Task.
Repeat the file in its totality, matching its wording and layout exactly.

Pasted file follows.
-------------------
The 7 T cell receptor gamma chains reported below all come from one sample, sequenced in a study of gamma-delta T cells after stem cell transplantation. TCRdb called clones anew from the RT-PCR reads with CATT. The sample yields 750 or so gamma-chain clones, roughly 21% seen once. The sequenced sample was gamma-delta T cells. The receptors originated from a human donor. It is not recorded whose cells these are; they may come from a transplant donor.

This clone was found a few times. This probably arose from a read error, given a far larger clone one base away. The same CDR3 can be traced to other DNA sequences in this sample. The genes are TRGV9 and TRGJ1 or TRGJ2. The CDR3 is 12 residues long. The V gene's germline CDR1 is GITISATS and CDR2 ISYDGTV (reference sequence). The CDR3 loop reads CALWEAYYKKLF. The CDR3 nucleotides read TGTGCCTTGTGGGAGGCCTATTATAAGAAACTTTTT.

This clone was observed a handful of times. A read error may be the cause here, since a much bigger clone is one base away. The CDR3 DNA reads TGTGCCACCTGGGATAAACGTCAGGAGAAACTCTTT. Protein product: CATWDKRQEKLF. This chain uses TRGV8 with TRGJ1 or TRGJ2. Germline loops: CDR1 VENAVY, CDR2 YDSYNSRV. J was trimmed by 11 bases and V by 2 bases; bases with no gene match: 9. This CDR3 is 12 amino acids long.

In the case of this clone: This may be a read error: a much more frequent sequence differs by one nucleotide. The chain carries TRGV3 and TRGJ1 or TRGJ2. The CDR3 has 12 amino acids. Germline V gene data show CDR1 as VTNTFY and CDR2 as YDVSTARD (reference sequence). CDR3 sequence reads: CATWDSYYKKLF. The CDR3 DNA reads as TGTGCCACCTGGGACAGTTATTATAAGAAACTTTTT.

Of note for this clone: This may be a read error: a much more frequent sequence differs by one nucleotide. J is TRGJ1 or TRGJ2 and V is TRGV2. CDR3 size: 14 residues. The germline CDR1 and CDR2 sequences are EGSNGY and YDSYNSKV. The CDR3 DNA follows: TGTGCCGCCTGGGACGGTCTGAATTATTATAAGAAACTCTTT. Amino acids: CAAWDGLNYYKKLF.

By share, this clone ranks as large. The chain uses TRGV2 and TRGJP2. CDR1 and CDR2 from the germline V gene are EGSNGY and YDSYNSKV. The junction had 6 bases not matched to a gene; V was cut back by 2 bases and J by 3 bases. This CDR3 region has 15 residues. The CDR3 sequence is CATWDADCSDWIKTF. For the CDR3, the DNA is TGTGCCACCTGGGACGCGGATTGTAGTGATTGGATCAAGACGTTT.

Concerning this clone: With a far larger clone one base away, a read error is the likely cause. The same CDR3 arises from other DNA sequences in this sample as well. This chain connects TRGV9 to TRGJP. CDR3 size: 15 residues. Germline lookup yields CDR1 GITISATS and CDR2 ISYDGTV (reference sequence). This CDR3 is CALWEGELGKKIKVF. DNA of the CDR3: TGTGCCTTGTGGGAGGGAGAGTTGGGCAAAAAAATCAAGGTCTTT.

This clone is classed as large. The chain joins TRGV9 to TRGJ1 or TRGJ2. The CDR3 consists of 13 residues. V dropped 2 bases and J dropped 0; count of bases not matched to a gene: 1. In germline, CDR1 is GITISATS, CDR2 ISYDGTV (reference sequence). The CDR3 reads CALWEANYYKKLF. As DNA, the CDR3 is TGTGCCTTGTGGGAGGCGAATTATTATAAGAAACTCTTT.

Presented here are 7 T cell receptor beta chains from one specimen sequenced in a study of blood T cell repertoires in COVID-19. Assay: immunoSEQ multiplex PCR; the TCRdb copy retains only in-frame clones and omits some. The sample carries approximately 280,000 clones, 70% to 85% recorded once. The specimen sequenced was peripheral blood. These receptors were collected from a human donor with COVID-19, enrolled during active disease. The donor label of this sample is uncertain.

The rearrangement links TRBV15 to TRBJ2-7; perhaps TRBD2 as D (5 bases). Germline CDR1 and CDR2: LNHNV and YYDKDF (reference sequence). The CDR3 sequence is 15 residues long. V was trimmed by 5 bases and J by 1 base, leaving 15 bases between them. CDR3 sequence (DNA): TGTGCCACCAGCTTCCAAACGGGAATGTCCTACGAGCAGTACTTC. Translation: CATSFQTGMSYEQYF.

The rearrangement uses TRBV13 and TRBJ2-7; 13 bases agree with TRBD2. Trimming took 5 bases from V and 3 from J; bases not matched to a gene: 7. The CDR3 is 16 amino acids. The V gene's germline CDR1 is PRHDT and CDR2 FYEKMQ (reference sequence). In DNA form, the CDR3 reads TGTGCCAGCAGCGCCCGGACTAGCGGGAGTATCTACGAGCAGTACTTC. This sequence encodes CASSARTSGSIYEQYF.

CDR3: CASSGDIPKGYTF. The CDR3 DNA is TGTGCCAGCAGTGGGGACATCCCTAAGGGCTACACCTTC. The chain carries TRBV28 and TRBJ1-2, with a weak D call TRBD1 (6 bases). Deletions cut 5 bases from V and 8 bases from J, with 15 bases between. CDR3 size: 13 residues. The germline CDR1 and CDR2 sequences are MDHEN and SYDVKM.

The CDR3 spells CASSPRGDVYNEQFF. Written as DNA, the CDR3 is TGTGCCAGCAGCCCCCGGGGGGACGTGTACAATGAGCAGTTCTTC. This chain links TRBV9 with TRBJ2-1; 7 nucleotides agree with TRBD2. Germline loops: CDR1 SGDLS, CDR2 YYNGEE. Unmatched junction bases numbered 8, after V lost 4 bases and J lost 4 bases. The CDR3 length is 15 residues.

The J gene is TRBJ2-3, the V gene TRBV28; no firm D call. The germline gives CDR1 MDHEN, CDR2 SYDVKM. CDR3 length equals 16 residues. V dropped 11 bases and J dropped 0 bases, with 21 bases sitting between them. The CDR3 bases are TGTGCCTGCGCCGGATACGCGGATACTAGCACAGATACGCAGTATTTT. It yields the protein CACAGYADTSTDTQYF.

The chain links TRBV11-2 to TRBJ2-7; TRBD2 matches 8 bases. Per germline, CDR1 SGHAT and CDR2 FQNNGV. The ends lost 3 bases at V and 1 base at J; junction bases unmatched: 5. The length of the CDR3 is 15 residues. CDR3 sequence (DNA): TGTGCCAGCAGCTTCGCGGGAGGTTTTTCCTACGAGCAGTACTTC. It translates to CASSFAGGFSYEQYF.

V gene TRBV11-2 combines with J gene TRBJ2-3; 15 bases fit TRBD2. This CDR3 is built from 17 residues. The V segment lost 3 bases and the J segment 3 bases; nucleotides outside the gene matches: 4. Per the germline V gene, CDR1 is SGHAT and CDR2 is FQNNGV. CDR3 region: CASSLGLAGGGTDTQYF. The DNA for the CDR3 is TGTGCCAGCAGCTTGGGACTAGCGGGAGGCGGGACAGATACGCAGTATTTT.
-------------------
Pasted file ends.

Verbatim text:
The 7 T cell receptor gamma chains reported below all come from one sample, sequenced in a study of gamma-delta T cells after stem cell transplantation. TCRdb called clones anew from the RT-PCR reads with CATT. The sample yields 750 or so gamma-chain clones, roughly 21% seen once. The sequenced sample was gamma-delta T cells. The receptors originated from a human donor. It is not recorded whose cells these are; they may come from a transplant donor.

This clone was found a few times. This probably arose from a read error, given a far larger clone one base away. The same CDR3 can be traced to other DNA sequences in this sample. The genes are TRGV9 and TRGJ1 or TRGJ2. The CDR3 is 12 residues long. The V gene's germline CDR1 is GITISATS and CDR2 ISYDGTV (reference sequence). The CDR3 loop reads CALWEAYYKKLF. The CDR3 nucleotides read TGTGCCTTGTGGGAGGCCTATTATAAGAAACTTTTT.

This clone was observed a handful of times. A read error may be the cause here, since a much bigger clone is one base away. The CDR3 DNA reads TGTGCCACCTGGGATAAACGTCAGGAGAAACTCTTT. Protein product: CATWDKRQEKLF. This chain uses TRGV8 with TRGJ1 or TRGJ2. Germline loops: CDR1 VENAVY, CDR2 YDSYNSRV. J was trimmed by 11 bases and V by 2 bases; bases with no gene match: 9. This CDR3 is 12 amino acids long.

In the case of this clone: This may be a read error: a much more frequent sequence differs by one nucleotide. The chain carries TRGV3 and TRGJ1 or TRGJ2. The CDR3 has 12 amino acids. Germline V gene data show CDR1 as VTNTFY and CDR2 as YDVSTARD (reference sequence). CDR3 sequence reads: CATWDSYYKKLF. The CDR3 DNA reads as TGTGCCACCTGGGACAGTTATTATAAGAAACTTTTT.

Of note for this clone: This may be a read error: a much more frequent sequence differs by one nucleotide. J is TRGJ1 or TRGJ2 and V is TRGV2. CDR3 size: 14 residues. The germline CDR1 and CDR2 sequences are EGSNGY and YDSYNSKV. The CDR3 DNA follows: TGTGCCGCCTGGGACGGTCTGAATTATTATAAGAAACTCTTT. Amino acids: CAAWDGLNYYKKLF.

By share, this clone ranks as large. The chain uses TRGV2 and TRGJP2. CDR1 and CDR2 from the germline V gene are EGSNGY and YDSYNSKV. The junction had 6 bases not matched to a gene; V was cut back by 2 bases and J by 3 bases. This CDR3 region has 15 residues. The CDR3 sequence is CATWDADCSDWIKTF. For the CDR3, the DNA is TGTGCCACCTGGGACGCGGATTGTAGTGATTGGATCAAGACGTTT.

Concerning this clone: With a far larger clone one base away, a read error is the likely cause. The same CDR3 arises from other DNA sequences in this sample as well. This chain connects TRGV9 to TRGJP. CDR3 size: 15 residues. Germline lookup yields CDR1 GITISATS and CDR2 ISYDGTV (reference sequence). This CDR3 is CALWEGELGKKIKVF. DNA of the CDR3: TGTGCCTTGTGGGAGGGAGAGTTGGGCAAAAAAATCAAGGTCTTT.

This clone is classed as large. The chain joins TRGV9 to TRGJ1 or TRGJ2. The CDR3 consists of 13 residues. V dropped 2 bases and J dropped 0; count of bases not matched to a gene: 1. In germline, CDR1 is GITISATS, CDR2 ISYDGTV (reference sequence). The CDR3 reads CALWEANYYKKLF. As DNA, the CDR3 is TGTGCCTTGTGGGAGGCGAATTATTATAAGAAACTCTTT.

Presented here are 7 T cell receptor beta chains from one specimen sequenced in a study of blood T cell repertoires in COVID-19. Assay: immunoSEQ multiplex PCR; the TCRdb copy retains only in-frame clones and omits some. The sample carries approximately 280,000 clones, 70% to 85% recorded once. The specimen sequenced was peripheral blood. These receptors were collected from a human donor with COVID-19, enrolled during active disease. The donor label of this sample is uncertain.

The rearrangement links TRBV15 to TRBJ2-7; perhaps TRBD2 as D (5 bases). Germline CDR1 and CDR2: LNHNV and YYDKDF (reference sequence). The CDR3 sequence is 15 residues long. V was trimmed by 5 bases and J by 1 base, leaving 15 bases between them. CDR3 sequence (DNA): TGTGCCACCAGCTTCCAAACGGGAATGTCCTACGAGCAGTACTTC. Translation: CATSFQTGMSYEQYF.

The rearrangement uses TRBV13 and TRBJ2-7; 13 bases agree with TRBD2. Trimming took 5 bases from V and 3 from J; bases not matched to a gene: 7. The CDR3 is 16 amino acids. The V gene's germline CDR1 is PRHDT and CDR2 FYEKMQ (reference sequence). In DNA form, the CDR3 reads TGTGCCAGCAGCGCCCGGACTAGCGGGAGTATCTACGAGCAGTACTTC. This sequence encodes CASSARTSGSIYEQYF.

CDR3: CASSGDIPKGYTF. The CDR3 DNA is TGTGCCAGCAGTGGGGACATCCCTAAGGGCTACACCTTC. The chain carries TRBV28 and TRBJ1-2, with a weak D call TRBD1 (6 bases). Deletions cut 5 bases from V and 8 bases from J, with 15 bases between. CDR3 size: 13 residues. The germline CDR1 and CDR2 sequences are MDHEN and SYDVKM.

The CDR3 spells CASSPRGDVYNEQFF. Written as DNA, the CDR3 is TGTGCCAGCAGCCCCCGGGGGGACGTGTACAATGAGCAGTTCTTC. This chain links TRBV9 with TRBJ2-1; 7 nucleotides agree with TRBD2. Germline loops: CDR1 SGDLS, CDR2 YYNGEE. Unmatched junction bases numbered 8, after V lost 4 bases and J lost 4 bases. The CDR3 length is 15 residues.

The J gene is TRBJ2-3, the V gene TRBV28; no firm D call. The germline gives CDR1 MDHEN, CDR2 SYDVKM. CDR3 length equals 16 residues. V dropped 11 bases and J dropped 0 bases, with 21 bases sitting between them. The CDR3 bases are TGTGCCTGCGCCGGATACGCGGATACTAGCACAGATACGCAGTATTTT. It yields the protein CACAGYADTSTDTQYF.

The chain links TRBV11-2 to TRBJ2-7; TRBD2 matches 8 bases. Per germline, CDR1 SGHAT and CDR2 FQNNGV. The ends lost 3 bases at V and 1 base at J; junction bases unmatched: 5. The length of the CDR3 is 15 residues. CDR3 sequence (DNA): TGTGCCAGCAGCTTCGCGGGAGGTTTTTCCTACGAGCAGTACTTC. It translates to CASSFAGGFSYEQYF.

V gene TRBV11-2 combines with J gene TRBJ2-3; 15 bases fit TRBD2. This CDR3 is built from 17 residues. The V segment lost 3 bases and the J segment 3 bases; nucleotides outside the gene matches: 4. Per the germline V gene, CDR1 is SGHAT and CDR2 is FQNNGV. CDR3 region: CASSLGLAGGGTDTQYF. The DNA for the CDR3 is TGTGCCAGCAGCTTGGGACTAGCGGGAGGCGGGACAGATACGCAGTATTTT.